Planning for the unification of Mount Carmel College, Rosewater (7-12), with Our Lady of Mount Carmel Parish School, Pennington (R-6), has been underway since last year and excitement is building as the college readies to become a “one stop shop” for Catholic education.
Already a record number of students are enrolled at both campuses for 2022 and building projects are on the horizon as each site reaches capacity and looks to cater for increasing enrolments in future years.
“There has been significant interest in the R-12 college,” principal John Konopka told The Southern Cross.
“R-12 is appealing for parents because they want a one-stop shop. They want to start their child in primary school and have them go all the way through and not have to worry about another enrolment interview, pay more fees, fill out more paperwork.
“Next year we will start with just over 1000 students over the two campuses and in addition, we will have about 500 students enrolled in courses at the Western Technical College in 2022, which is the third campus of Mount Carmel College,” he said.
Mr Konopka added that since the formation of the R-12 college was announced last year there had been ongoing consultation with parents and students, particularly regarding uniforms and school fees.
“Right from the start we said that school fees are not going to change and if anything they have reduced,” he explained.
“In terms of the uniform we have made an absolute commitment to say that students can continue to wear their current uniform until it wears out, so there will be no additional costs.
“This year we had several sessions with a group of students from Years 4 to 9 so they could give us feedback on the current uniform.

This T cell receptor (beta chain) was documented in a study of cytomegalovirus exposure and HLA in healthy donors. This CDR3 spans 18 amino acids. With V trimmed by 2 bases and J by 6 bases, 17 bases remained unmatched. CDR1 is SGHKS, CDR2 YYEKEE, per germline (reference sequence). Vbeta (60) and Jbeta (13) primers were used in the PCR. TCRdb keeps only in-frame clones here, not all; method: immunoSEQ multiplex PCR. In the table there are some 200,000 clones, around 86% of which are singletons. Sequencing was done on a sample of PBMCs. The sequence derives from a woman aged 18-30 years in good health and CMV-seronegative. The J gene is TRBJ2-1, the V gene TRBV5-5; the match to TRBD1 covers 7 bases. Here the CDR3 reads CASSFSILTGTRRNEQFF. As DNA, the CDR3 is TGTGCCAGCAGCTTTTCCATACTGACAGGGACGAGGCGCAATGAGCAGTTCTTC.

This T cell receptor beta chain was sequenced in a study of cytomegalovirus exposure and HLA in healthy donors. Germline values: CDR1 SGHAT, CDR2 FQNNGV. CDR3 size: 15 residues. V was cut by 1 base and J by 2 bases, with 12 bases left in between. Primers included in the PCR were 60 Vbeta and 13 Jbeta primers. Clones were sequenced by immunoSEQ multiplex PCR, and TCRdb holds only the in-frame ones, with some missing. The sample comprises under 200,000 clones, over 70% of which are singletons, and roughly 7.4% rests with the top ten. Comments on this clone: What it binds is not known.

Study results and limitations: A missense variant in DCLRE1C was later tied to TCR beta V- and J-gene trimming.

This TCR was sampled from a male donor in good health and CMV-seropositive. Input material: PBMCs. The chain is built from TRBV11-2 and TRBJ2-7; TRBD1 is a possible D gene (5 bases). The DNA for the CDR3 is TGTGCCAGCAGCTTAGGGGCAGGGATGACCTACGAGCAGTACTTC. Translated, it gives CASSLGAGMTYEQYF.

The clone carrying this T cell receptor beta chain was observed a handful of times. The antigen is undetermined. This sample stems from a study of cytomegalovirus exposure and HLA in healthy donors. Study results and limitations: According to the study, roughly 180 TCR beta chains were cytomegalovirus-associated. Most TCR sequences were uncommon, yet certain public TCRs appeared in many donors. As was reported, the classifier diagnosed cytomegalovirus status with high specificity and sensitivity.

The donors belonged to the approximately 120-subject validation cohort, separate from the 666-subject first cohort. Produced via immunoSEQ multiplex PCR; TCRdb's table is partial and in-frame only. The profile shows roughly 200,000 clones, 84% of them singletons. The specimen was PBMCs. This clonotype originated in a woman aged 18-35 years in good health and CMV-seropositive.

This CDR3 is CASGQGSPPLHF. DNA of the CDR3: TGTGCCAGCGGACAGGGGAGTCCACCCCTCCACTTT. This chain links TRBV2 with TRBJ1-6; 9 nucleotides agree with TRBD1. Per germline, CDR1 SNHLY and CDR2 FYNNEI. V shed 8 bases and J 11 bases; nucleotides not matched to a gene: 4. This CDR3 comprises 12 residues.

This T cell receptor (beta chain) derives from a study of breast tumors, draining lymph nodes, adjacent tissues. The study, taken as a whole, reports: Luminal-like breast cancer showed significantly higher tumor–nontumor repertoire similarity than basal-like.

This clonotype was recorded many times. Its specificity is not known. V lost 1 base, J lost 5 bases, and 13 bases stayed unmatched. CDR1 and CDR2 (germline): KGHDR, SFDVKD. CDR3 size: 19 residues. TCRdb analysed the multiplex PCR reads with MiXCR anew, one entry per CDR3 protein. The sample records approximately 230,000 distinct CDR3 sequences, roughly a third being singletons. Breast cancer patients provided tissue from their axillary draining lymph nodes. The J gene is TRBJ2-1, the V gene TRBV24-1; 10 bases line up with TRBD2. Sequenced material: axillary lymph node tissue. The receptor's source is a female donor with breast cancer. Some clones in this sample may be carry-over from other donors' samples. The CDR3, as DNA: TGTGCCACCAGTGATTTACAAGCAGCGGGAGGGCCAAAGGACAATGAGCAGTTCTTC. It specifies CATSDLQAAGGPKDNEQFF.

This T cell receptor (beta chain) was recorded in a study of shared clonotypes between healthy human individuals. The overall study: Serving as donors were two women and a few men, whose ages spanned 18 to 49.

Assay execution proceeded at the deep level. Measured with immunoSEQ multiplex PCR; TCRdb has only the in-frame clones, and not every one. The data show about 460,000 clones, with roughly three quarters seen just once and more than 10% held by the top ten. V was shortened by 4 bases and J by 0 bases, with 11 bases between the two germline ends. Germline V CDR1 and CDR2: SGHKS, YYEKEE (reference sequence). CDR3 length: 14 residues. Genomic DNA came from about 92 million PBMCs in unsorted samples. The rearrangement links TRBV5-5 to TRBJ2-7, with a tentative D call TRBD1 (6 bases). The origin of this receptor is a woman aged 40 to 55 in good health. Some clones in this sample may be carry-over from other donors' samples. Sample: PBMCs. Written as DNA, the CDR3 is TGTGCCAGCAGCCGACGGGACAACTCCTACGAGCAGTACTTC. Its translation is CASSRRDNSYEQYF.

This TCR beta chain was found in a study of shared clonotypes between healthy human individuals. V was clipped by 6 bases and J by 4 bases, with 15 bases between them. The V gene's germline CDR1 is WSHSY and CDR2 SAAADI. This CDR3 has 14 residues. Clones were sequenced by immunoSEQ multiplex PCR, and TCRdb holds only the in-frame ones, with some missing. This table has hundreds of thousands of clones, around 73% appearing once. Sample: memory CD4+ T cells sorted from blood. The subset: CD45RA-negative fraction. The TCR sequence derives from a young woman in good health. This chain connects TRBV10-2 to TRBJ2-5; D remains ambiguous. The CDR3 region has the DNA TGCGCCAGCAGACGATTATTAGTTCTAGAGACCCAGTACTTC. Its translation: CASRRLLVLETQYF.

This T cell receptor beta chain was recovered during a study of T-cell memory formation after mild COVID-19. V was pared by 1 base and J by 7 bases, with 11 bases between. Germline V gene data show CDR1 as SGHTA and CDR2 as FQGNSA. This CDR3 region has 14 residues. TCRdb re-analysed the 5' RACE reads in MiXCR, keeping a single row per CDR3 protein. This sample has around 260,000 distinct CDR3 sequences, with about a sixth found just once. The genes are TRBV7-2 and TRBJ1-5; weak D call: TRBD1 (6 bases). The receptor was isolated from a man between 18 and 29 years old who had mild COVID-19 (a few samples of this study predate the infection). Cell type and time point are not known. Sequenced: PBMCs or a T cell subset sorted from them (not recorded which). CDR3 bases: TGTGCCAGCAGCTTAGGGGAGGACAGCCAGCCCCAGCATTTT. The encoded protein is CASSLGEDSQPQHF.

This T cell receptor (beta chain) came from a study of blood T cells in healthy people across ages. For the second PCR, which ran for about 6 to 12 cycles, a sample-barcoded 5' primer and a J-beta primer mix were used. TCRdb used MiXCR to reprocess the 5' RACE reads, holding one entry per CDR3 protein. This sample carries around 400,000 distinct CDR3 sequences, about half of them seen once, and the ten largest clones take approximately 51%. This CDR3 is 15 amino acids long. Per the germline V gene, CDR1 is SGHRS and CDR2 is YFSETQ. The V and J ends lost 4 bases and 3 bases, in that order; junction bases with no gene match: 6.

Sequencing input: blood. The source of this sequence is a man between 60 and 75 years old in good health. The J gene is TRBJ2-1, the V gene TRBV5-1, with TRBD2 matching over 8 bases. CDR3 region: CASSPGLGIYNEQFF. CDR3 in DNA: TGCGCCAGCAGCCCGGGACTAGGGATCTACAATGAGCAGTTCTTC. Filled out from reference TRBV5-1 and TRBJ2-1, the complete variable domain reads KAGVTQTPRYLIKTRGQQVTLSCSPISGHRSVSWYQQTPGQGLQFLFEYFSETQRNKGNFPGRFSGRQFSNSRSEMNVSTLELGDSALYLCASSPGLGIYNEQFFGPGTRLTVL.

“Surprisingly, they actually really liked most parts of the uniform, but also made a few suggestions on changes and they will be enacted from the start of 2022 for new families and children who need to replace an item.”
Some of the updates include a floppy hat and polar fleece jumper.
Mr Konopka said over the past months there had also been a streamlining of administration, technology, health and safety, and payroll roles across the two campuses but “absolutely no loss of jobs”.
“In fact it’s been the opposite as the Western Technical College is currently expanding and administrative needs have increased with their growing enrolments,” he said.
To foster interaction between the staff of both campuses a combined staff day was held in September and this has led to a greater sharing of facilities and equipment between the two sites.
The day featured guest speaker Sr Brigette Sipa, CentreWest regional leader of the Sisters of St Joseph, who spoke about the rich history of the Sisters in education in the Port Adelaide area.
“It was really good for the staff to hear the story,” Mr Konopka said.
“Mary MacKillop’s mission was absolutely to the poor and disadvantaged and the Sisters of St Joseph really went out in the community to seek out those families who were struggling.
Both of our schools are low socio-economic and we have many families in need and that priority for the poor is evident in both the schools, as a direct result of the legacy of the Josephites.”
Mr Konopka said there were more than 60 cultural backgrounds represented at the college, with English often being the second language spoken in the home.
“Mount Carmel College tailors education to individual needs and we have a reputation for supporting students with special needs, particularly those on the autism spectrum,” he said.
“We also offer two pathways for our senior students.
“University is the destination for the majority of the graduating students, but via the Western Technical College students can achieve TAFE qualifications whilst their work also counts towards the SACE.”Jump to next article